I want to ask about Hamlet 2.2. How effective is Polonius as a bearer of news?  Is Claudius convinced?  

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Noelle Thompson eNotes educator| Certified Educator

In the second scene of Act 2 of Hamlet, Polonius is truly the bearer of news; however, he is most certainly not effective and, in fact, proves himself to be the fool of the play.  Gertrude and Claudius have been waiting impatiently for Polonius to reveal any word about the reason behind Hamlet's madness.  (In the previous act, Claudius and Gertrude send Polonius out to spy on Hamlet.)  When it is the appropriate time for Polonius to share the news, Polonius does nothing but bungle his words:

My liege and madam, to expostulate / What majesty should be, what duty is, / Why day is day, night night, and time is time, / Were nothing but to waste night, day, and time. / Therefore, since brevity is the soul of wit, / And tediousness the limbs and outward flourishes, / I will be brief.  Your noble son is mad. (2.2.86-93)

The irony here is that Polonius is not being brief at all.  By describing how time should never be wasted, Polonius himself wastes time!  Gertrude herself does all but roll her eyes at Polonius while saying, "More matter, with less art." (2.2.95) However, even after being admonished by Gertrude, Polonius still goes on:

Madam, I swear I use no art at all. / That's he's mad, 'tis true: 'tis true 'tis pity, / And pity 'tis 'tis true--a foolish figure.  (2.2.96-98)

A foolish figure, Polonius?  Yes, I would say so, but not about Hamlet.  Even in Polonius' eventual revelation of the actual news (a letter from Hamlet to Ophelia), Polonius still proves his inept ability to read something so simple as a letter:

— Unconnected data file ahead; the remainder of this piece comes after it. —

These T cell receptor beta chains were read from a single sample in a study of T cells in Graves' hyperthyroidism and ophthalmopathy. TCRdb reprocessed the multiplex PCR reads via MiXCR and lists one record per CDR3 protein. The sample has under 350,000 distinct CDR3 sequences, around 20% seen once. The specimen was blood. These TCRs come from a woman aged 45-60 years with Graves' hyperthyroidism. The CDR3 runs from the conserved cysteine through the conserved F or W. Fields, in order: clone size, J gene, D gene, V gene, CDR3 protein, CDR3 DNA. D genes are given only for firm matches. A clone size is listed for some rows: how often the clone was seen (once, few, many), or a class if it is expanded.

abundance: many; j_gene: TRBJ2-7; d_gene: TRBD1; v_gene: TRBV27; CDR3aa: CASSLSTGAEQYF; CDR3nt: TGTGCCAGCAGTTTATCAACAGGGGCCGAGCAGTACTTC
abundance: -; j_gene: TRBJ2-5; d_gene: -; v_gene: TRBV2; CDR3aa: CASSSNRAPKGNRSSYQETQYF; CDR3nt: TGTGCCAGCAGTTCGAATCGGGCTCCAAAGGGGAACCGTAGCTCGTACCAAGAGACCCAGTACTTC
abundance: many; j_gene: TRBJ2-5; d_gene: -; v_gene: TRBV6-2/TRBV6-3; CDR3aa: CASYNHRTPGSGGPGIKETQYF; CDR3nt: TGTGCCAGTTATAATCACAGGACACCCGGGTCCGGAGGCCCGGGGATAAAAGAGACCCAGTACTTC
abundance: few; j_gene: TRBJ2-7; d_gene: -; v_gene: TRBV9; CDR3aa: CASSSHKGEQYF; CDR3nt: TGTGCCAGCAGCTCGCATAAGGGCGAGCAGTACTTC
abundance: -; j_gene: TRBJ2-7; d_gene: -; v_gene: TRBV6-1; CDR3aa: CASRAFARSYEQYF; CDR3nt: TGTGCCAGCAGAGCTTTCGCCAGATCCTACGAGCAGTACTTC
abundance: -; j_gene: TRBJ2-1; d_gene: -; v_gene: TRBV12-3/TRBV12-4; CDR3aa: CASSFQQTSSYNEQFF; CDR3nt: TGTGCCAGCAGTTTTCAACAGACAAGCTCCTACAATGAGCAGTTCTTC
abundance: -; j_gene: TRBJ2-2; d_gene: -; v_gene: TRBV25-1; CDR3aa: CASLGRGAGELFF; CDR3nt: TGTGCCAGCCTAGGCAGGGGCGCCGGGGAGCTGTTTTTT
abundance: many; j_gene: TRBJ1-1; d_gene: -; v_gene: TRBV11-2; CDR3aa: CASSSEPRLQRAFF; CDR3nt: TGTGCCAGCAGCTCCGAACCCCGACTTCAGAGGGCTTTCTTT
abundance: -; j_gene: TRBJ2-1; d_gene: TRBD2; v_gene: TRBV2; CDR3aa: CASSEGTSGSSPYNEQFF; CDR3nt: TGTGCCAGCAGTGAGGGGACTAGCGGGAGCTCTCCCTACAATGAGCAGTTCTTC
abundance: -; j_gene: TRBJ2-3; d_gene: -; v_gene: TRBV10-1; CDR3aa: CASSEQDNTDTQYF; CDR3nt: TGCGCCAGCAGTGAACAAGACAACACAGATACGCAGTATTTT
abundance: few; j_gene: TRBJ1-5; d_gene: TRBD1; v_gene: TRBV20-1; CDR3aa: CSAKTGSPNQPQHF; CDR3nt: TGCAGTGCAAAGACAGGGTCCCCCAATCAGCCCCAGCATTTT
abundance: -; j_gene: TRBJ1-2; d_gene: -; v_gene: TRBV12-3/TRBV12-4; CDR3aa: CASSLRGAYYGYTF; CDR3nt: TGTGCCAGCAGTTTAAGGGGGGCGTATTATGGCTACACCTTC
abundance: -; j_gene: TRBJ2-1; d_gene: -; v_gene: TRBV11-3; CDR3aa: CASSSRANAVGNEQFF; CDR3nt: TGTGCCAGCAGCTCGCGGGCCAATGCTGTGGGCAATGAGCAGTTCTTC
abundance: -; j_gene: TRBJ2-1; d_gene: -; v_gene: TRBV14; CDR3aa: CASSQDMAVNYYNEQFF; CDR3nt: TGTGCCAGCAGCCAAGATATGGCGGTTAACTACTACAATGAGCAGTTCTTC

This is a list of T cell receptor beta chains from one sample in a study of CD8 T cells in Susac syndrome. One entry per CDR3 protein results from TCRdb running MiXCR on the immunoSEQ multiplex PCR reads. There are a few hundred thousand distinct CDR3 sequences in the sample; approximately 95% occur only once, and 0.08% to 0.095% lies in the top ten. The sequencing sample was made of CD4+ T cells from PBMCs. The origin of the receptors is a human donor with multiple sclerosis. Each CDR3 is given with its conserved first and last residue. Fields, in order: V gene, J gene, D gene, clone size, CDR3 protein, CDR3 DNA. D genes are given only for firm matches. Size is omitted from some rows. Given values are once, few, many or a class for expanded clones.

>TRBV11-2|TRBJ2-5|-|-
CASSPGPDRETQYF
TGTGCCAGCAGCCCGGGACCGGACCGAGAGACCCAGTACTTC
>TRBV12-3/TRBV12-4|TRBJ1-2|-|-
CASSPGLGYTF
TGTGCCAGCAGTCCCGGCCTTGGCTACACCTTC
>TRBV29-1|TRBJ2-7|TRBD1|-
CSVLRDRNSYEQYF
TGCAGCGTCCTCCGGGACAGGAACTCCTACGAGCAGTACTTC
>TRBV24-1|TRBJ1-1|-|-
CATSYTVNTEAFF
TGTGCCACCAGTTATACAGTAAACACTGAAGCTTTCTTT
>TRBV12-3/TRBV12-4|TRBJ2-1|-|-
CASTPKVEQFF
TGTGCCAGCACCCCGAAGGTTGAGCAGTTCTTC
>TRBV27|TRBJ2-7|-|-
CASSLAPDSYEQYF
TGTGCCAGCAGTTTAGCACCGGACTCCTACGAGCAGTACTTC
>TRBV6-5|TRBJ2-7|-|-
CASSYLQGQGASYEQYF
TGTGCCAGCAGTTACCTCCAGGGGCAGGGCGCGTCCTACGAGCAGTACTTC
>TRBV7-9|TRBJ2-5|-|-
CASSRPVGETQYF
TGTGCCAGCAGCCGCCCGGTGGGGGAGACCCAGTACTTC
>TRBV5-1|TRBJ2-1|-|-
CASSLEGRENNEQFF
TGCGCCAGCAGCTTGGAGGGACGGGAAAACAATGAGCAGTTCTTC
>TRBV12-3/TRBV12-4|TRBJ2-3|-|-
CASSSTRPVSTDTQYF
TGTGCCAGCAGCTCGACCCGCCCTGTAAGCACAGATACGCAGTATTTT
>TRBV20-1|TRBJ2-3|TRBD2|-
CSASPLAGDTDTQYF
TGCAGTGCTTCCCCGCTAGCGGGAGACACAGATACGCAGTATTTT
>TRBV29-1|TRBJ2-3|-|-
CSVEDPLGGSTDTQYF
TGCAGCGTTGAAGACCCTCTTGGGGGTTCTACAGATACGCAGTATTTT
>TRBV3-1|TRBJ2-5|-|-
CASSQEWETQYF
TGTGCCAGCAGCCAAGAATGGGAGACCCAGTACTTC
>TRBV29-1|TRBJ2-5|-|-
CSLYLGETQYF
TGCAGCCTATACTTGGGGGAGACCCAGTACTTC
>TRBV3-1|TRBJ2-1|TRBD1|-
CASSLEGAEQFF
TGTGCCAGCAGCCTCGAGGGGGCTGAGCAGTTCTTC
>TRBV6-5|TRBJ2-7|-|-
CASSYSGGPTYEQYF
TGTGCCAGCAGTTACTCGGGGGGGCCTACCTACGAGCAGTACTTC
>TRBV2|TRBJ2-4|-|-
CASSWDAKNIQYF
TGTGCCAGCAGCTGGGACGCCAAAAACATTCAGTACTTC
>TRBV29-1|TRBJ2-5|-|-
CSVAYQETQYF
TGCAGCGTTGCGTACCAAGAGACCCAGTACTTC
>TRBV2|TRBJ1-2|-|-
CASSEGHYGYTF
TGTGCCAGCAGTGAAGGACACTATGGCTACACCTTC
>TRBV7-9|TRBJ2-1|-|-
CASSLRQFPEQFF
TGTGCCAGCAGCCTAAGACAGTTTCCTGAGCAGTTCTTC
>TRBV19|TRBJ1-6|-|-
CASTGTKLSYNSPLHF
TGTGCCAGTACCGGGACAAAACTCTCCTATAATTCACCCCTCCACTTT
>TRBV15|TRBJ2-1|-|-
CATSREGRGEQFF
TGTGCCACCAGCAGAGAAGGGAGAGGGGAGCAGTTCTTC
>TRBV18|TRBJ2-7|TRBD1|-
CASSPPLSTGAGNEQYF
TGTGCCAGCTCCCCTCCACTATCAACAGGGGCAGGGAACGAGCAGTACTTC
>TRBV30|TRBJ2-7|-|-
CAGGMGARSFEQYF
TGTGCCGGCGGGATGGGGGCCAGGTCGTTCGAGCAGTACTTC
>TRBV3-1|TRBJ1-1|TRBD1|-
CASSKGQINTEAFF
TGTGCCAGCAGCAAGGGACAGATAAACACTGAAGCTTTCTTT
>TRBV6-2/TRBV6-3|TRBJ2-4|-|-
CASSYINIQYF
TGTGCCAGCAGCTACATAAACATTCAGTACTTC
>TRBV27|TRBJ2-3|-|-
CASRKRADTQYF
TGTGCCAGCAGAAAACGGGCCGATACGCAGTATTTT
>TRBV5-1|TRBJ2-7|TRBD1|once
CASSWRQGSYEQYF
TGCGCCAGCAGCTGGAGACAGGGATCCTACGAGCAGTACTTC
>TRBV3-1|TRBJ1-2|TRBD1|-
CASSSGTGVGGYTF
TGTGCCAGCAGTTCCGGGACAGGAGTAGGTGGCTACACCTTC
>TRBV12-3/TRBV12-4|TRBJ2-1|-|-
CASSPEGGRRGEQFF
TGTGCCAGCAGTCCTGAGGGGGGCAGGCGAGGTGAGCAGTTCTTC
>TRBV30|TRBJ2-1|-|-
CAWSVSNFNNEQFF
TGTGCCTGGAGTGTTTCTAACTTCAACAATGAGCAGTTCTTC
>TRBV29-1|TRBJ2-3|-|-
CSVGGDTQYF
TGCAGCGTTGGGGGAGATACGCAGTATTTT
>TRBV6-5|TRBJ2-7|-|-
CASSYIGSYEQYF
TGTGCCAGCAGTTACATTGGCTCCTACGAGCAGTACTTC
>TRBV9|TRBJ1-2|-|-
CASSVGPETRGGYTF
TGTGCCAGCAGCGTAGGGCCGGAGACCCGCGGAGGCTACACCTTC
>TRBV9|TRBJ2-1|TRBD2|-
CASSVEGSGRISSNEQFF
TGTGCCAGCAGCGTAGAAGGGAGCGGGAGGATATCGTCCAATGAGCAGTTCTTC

"To the celestial, and my soul's idol, the most / beautified Ophelia"-- / That's an ill phrase, a vile phrase; "beautified" is a / vile phrase.  But you shall hear.  Thus:  / "In her excellent white bosom, these, &c." (2.2.109-113)

As the King and Queen lean forward, begging to hear the news of Hamlet's madness, Polonius still inserts his own views on Hamlet's flirtations.  This goes on and on (and on) until the three finally come to the conclusion that Hamlet is lovesick for Ophelia.  Ironically, Polonius gives such poor proof that Gertrude and Claudius insist on more covert spying!  Ha! Through this exchange of news, then, Polonius proves himself to be the fool of Hamlet and eventually, through his own foolhardiness, indirectly causes his own death behind the "arras." 

hollyberry87 | Student

I think Polonius is in fact an ineffective bearer of news but I do not believe that he is in fact a fool.  

He believes that Hamlet has gone mad and he believes that the failed relationship with Ophelia is the cause.  Claudius is his boss, Polonius' life and livelyhood are in Claudius' hands and Polonius now has to tell this man, the King, that his daughters witholding of affection towards the prince has caused him to go mad.  

Polonius acts foolishly in believing that he can accuratly assess the sanity of another man by only examining one aspect of his life. But when he goes to speak to Claudius he is nervous and on edge because what he says may change his entire life.  

I believe that while Claudius is intrigued by the new explanation for Hamlet's maddness he is not convinced,in part because he is insecure the entire show that anyone, paticularly Hamlet might stumble upon the truth of hisbrother's murder.  Claudius must put up a strong facade at all times and not let down his gaurd, he is eager for an answer to Hamlets maddness that will draw attention away from himself, and Polonius briught it to him.